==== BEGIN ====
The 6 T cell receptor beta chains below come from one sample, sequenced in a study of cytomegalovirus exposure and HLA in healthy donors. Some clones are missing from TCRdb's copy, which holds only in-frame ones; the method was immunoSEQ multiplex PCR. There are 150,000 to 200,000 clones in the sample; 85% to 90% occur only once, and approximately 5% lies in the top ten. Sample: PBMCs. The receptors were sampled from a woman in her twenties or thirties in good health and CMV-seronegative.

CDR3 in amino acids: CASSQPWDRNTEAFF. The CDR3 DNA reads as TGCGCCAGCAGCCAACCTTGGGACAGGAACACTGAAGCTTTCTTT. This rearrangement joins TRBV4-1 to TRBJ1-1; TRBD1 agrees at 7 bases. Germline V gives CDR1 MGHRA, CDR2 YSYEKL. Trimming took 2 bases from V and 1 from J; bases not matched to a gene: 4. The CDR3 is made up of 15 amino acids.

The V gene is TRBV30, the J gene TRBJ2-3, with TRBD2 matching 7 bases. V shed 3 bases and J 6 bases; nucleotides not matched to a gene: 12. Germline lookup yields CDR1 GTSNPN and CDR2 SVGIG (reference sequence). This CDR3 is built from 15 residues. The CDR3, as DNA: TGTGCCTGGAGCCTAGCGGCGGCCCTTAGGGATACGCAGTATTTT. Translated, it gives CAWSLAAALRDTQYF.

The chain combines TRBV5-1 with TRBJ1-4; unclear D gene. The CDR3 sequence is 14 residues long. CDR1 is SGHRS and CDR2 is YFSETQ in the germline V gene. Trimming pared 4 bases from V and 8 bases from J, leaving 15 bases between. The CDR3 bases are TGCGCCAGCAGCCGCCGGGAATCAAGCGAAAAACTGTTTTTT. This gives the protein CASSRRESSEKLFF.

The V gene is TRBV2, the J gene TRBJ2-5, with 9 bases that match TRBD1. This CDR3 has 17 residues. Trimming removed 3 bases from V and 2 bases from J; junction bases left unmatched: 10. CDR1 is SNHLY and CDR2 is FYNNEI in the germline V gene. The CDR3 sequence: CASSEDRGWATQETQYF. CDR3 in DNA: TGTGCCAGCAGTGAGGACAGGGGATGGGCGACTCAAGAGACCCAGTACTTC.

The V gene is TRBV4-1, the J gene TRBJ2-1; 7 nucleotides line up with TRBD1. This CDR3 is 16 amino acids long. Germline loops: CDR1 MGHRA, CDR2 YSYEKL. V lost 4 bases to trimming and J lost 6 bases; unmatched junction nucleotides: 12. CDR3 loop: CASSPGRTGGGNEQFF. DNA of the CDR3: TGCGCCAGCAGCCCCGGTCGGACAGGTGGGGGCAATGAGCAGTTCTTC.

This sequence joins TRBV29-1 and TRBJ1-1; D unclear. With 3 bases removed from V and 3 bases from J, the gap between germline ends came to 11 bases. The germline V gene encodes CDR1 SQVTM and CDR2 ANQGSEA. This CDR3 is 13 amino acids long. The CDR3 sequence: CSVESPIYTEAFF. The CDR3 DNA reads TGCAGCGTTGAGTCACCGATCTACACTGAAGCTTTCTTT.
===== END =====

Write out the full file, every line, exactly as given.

The 6 T cell receptor beta chains below come from one sample, sequenced in a study of cytomegalovirus exposure and HLA in healthy donors. Some clones are missing from TCRdb's copy, which holds only in-frame ones; the method was immunoSEQ multiplex PCR. There are 150,000 to 200,000 clones in the sample; 85% to 90% occur only once, and approximately 5% lies in the top ten. Sample: PBMCs. The receptors were sampled from a woman in her twenties or thirties in good health and CMV-seronegative.

CDR3 in amino acids: CASSQPWDRNTEAFF. The CDR3 DNA reads as TGCGCCAGCAGCCAACCTTGGGACAGGAACACTGAAGCTTTCTTT. This rearrangement joins TRBV4-1 to TRBJ1-1; TRBD1 agrees at 7 bases. Germline V gives CDR1 MGHRA, CDR2 YSYEKL. Trimming took 2 bases from V and 1 from J; bases not matched to a gene: 4. The CDR3 is made up of 15 amino acids.

The V gene is TRBV30, the J gene TRBJ2-3, with TRBD2 matching 7 bases. V shed 3 bases and J 6 bases; nucleotides not matched to a gene: 12. Germline lookup yields CDR1 GTSNPN and CDR2 SVGIG (reference sequence). This CDR3 is built from 15 residues. The CDR3, as DNA: TGTGCCTGGAGCCTAGCGGCGGCCCTTAGGGATACGCAGTATTTT. Translated, it gives CAWSLAAALRDTQYF.

The chain combines TRBV5-1 with TRBJ1-4; unclear D gene. The CDR3 sequence is 14 residues long. CDR1 is SGHRS and CDR2 is YFSETQ in the germline V gene. Trimming pared 4 bases from V and 8 bases from J, leaving 15 bases between. The CDR3 bases are TGCGCCAGCAGCCGCCGGGAATCAAGCGAAAAACTGTTTTTT. This gives the protein CASSRRESSEKLFF.

The V gene is TRBV2, the J gene TRBJ2-5, with 9 bases that match TRBD1. This CDR3 has 17 residues. Trimming removed 3 bases from V and 2 bases from J; junction bases left unmatched: 10. CDR1 is SNHLY and CDR2 is FYNNEI in the germline V gene. The CDR3 sequence: CASSEDRGWATQETQYF. CDR3 in DNA: TGTGCCAGCAGTGAGGACAGGGGATGGGCGACTCAAGAGACCCAGTACTTC.

The V gene is TRBV4-1, the J gene TRBJ2-1; 7 nucleotides line up with TRBD1. This CDR3 is 16 amino acids long. Germline loops: CDR1 MGHRA, CDR2 YSYEKL. V lost 4 bases to trimming and J lost 6 bases; unmatched junction nucleotides: 12. CDR3 loop: CASSPGRTGGGNEQFF. DNA of the CDR3: TGCGCCAGCAGCCCCGGTCGGACAGGTGGGGGCAATGAGCAGTTCTTC.

This sequence joins TRBV29-1 and TRBJ1-1; D unclear. With 3 bases removed from V and 3 bases from J, the gap between germline ends came to 11 bases. The germline V gene encodes CDR1 SQVTM and CDR2 ANQGSEA. This CDR3 is 13 amino acids long. The CDR3 sequence: CSVESPIYTEAFF. The CDR3 DNA reads TGCAGCGTTGAGTCACCGATCTACACTGAAGCTTTCTTT.